A great resource for finding over-the-air stations in the US

Yesterday, a friend asked about tips for finding local radio stations throughout the US. His goal was to identify stations that he could then load into his WiFi radio and stream from abroad.

Of course there are always online radio station aggregators like TuneIn, but often you either need to know the station ID or name in advance to perform a search. Not all stations can be recalled with a geographic search either–especially if it’s a small local station that doesn’t market their online stream.

SWLing Post contributor, Gary Donnelly, recently shared the following searchable FCC database that lists all licensed stations on the air.

Search for:

Gary found this comprehensive database a great way to sniff out smaller LPFM and community stations to DX on FM and AM.

Post readers: Are there other resources you use to find over-the-air stations throughout the world?  Please comment to share your links and tips.

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13 thoughts on “A great resource for finding over-the-air stations in the US

  1. K.U.

    worldradiomap.com may be worth mentioning. It has both web streams and frequencies.

    fmscan.org is my favorite for FM, MW and LW, however. It has a lot of advanced features. For example, database results can be limited and sorted by distance and estimated signal strength for one’s favorite locations.

    1. K.U.

      A drawback of fmscan.org is that its SW section is rarely updated.
      Especially at summer/winter schedule switches even most other databases have delay. This is one reason to know the frequency listings at addx.de/Hfpdat/plaene.php. In my observation, it is always updated immediately at the switch of summer and winter schedules. In the ADDX schedules, another thing I like is that all the frequencies for a specific programme and time are listed in one entry, so one does not need to scroll to see the other frequencies.

    1. Andrew

      Thomas, once the “dust settles” … I mean … once there will be enough links to radio stations informations, what about putting together a blog post to collect them in a single place ? Sure, comments here may do the same duty, but having a blogpost to add to favorites (and which may be updated from time to time), may be nice imHo 🙂

  2. Neil Goldstein

    For the US, I still use Radio-Locator ( https://radio-locator.com/ ) It usually has links to the station’s web page, and sometimes has the links to the audio stream itself.

    Another often overlooked resource is Wikipedia. If you browse through the Wiki page for most towns and cities, there’s a section titled “Media” that lists local stations. Here’s the page for my current hometown:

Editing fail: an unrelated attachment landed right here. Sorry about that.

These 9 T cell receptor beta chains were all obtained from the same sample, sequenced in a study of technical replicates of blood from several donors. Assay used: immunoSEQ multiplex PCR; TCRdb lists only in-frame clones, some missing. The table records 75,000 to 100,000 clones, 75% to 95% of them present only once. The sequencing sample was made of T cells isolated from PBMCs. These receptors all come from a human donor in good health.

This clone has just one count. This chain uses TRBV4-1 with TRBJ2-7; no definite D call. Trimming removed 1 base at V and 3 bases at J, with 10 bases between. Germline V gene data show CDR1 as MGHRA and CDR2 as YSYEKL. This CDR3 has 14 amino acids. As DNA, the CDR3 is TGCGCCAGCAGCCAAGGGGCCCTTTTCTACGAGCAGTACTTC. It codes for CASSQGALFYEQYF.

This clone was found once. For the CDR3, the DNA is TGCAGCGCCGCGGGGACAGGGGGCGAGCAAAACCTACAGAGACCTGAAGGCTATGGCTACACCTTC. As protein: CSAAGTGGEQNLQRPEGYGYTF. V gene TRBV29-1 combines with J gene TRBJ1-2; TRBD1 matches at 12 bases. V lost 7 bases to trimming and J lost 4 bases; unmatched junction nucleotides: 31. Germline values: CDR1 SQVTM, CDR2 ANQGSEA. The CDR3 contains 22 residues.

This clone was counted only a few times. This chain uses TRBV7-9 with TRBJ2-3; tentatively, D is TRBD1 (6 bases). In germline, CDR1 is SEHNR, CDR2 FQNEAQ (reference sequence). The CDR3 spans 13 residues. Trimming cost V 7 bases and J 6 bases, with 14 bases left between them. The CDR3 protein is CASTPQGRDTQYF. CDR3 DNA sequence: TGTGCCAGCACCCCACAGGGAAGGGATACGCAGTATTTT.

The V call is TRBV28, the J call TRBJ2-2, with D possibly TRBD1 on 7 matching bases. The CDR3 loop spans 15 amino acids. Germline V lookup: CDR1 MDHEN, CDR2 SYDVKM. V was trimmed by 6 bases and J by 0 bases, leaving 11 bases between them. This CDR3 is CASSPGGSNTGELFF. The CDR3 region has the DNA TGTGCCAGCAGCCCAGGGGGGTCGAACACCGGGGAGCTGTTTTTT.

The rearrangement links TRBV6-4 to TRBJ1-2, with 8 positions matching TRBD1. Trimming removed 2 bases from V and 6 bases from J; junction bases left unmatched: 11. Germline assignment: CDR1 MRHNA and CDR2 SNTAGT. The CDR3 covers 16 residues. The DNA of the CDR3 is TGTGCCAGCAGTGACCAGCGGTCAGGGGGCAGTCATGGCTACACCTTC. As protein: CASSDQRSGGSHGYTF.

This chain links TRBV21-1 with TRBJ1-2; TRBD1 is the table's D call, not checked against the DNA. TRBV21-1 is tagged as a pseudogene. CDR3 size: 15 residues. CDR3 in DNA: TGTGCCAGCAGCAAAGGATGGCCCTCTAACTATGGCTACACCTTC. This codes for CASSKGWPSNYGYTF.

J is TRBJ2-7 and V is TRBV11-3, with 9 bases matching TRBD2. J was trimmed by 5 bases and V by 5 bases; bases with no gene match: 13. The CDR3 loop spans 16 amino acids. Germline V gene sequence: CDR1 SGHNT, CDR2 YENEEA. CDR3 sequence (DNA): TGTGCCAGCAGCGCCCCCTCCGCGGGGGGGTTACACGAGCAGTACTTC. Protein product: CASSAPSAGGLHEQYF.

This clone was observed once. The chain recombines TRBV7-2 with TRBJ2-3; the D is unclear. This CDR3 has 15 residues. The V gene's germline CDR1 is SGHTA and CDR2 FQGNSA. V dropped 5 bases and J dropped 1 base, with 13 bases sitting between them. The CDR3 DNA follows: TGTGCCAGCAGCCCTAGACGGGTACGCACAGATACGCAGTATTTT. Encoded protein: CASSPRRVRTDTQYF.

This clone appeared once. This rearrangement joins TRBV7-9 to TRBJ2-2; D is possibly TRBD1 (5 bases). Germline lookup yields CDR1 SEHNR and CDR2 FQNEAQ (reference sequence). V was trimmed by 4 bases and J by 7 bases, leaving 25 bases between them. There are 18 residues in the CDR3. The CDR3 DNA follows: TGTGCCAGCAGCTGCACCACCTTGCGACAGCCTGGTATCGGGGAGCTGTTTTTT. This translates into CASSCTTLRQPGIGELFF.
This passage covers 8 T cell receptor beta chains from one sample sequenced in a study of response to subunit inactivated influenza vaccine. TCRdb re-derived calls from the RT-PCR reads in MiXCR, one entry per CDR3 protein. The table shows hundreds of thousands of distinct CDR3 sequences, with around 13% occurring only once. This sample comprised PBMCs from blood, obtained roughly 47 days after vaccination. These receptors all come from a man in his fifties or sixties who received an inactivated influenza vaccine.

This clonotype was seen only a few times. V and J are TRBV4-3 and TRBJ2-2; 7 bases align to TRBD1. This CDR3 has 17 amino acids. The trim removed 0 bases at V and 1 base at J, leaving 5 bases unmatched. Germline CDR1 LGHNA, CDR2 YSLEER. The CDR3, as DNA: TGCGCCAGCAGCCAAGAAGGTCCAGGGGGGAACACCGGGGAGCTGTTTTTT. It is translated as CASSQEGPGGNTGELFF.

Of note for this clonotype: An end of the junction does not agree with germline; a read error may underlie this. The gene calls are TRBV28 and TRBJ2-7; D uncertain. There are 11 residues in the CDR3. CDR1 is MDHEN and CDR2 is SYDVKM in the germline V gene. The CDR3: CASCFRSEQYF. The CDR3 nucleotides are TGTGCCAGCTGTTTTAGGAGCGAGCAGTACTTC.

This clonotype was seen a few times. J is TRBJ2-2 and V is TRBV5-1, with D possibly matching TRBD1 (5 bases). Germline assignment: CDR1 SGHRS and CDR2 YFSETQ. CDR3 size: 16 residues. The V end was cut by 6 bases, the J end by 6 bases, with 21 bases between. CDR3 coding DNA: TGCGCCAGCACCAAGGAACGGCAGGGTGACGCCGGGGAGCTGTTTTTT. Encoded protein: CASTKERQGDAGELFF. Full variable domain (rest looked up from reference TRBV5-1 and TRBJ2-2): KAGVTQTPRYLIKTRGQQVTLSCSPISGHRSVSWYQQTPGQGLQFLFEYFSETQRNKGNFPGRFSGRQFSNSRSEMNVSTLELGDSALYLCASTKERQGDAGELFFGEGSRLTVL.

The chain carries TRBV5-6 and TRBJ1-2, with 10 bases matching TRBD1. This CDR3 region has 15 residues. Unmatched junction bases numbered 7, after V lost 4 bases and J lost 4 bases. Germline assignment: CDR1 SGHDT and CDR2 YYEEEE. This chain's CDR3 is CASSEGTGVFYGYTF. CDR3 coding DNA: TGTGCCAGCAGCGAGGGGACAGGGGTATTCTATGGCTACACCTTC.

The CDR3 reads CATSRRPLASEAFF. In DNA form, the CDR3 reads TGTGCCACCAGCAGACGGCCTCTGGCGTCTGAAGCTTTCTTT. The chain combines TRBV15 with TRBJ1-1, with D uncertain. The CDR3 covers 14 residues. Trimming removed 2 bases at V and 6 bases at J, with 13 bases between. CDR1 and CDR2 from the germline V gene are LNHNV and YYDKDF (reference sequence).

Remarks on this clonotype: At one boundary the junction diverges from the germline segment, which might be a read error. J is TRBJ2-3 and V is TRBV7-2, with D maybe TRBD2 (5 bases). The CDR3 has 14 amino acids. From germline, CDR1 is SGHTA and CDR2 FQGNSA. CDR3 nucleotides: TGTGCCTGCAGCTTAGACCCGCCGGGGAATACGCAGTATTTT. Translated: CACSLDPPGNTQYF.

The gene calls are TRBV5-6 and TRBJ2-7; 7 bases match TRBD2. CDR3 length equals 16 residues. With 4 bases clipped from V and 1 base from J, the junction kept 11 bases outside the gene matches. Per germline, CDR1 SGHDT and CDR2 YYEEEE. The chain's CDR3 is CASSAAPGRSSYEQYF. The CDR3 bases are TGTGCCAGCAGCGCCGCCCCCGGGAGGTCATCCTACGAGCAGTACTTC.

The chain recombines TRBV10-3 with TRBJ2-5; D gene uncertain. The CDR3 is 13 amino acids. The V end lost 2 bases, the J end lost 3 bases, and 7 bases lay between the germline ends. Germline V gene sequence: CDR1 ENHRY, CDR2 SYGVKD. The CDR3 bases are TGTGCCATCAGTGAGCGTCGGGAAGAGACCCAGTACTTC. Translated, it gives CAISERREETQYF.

3. Tom Servo

    A great resource for hunting down AM & FM DX in the United States is Radio-Locator:


    It has a bandwidth cap that will limit your searches unless you pay $$$, but for casual users it’s a useful took. It also includes coverage maps and links to transmitter locations.

    FCCData is also a good site:


    Formerly known as RECnet, it’s mainly for finding unused channels for LPFM applicants, but contains a treasure trove of technical data on existing stations, plus interactive coverage maps and historical data from the FCC on upgrades/changes, etc., including call sign changes. They also have portals for Canada, the UK/Ireland, Australia and Japan.

    MWList is an excellent resource for hunting down international stations:


    The “MWLIST Quick and Easy” link is a wonderful tool for deciphering who is on what frequency by region.

    Finally, WTFDA hosts an online database of FM stations in North America:


    It’s mostly supporter-updated so it’s not always the most up-to-date but if you get a partial RDS decode it can be helpful in figuring out which station you’re hearing.

  4. António Gaspar


    Don’t forget Radio Garden (radio.garden). You can literally travel the world and find good catches and their URLs.

    73 de CT1CXP

  5. joe

    Although I’m having a great time listening to shortwave here in the PI, I did something the other night I never did before – I tuned through the AM commercial broadcast band looking for some DX AM stations; and I found some. Trouble was that I couldn’t identify them. I think I even heard an AM station broadcasting from Vietnam. I used the radio’s internal antenna to ascertain a direction to stations heard so indeed I did hear some DX, but the language barrier and the lack of ID defeated me. I wish there were a resource here as comprehensive as that listed by the FCC; with a bearing and frequency I might have determined which stations were heard…

  6. Bill (WD9EQD)

    For AM stations, I use “Mesa Mike’s List of USA AM Band Radio Stations” at following:


    This is updated daily from the FCC data base. You can search by Frequency and State.
    Also, you can download a delimited file, which is nice.

    Smithville, NJ

  7. Pingback: A great resource for finding over-the-air stations in the US – dxradio.de

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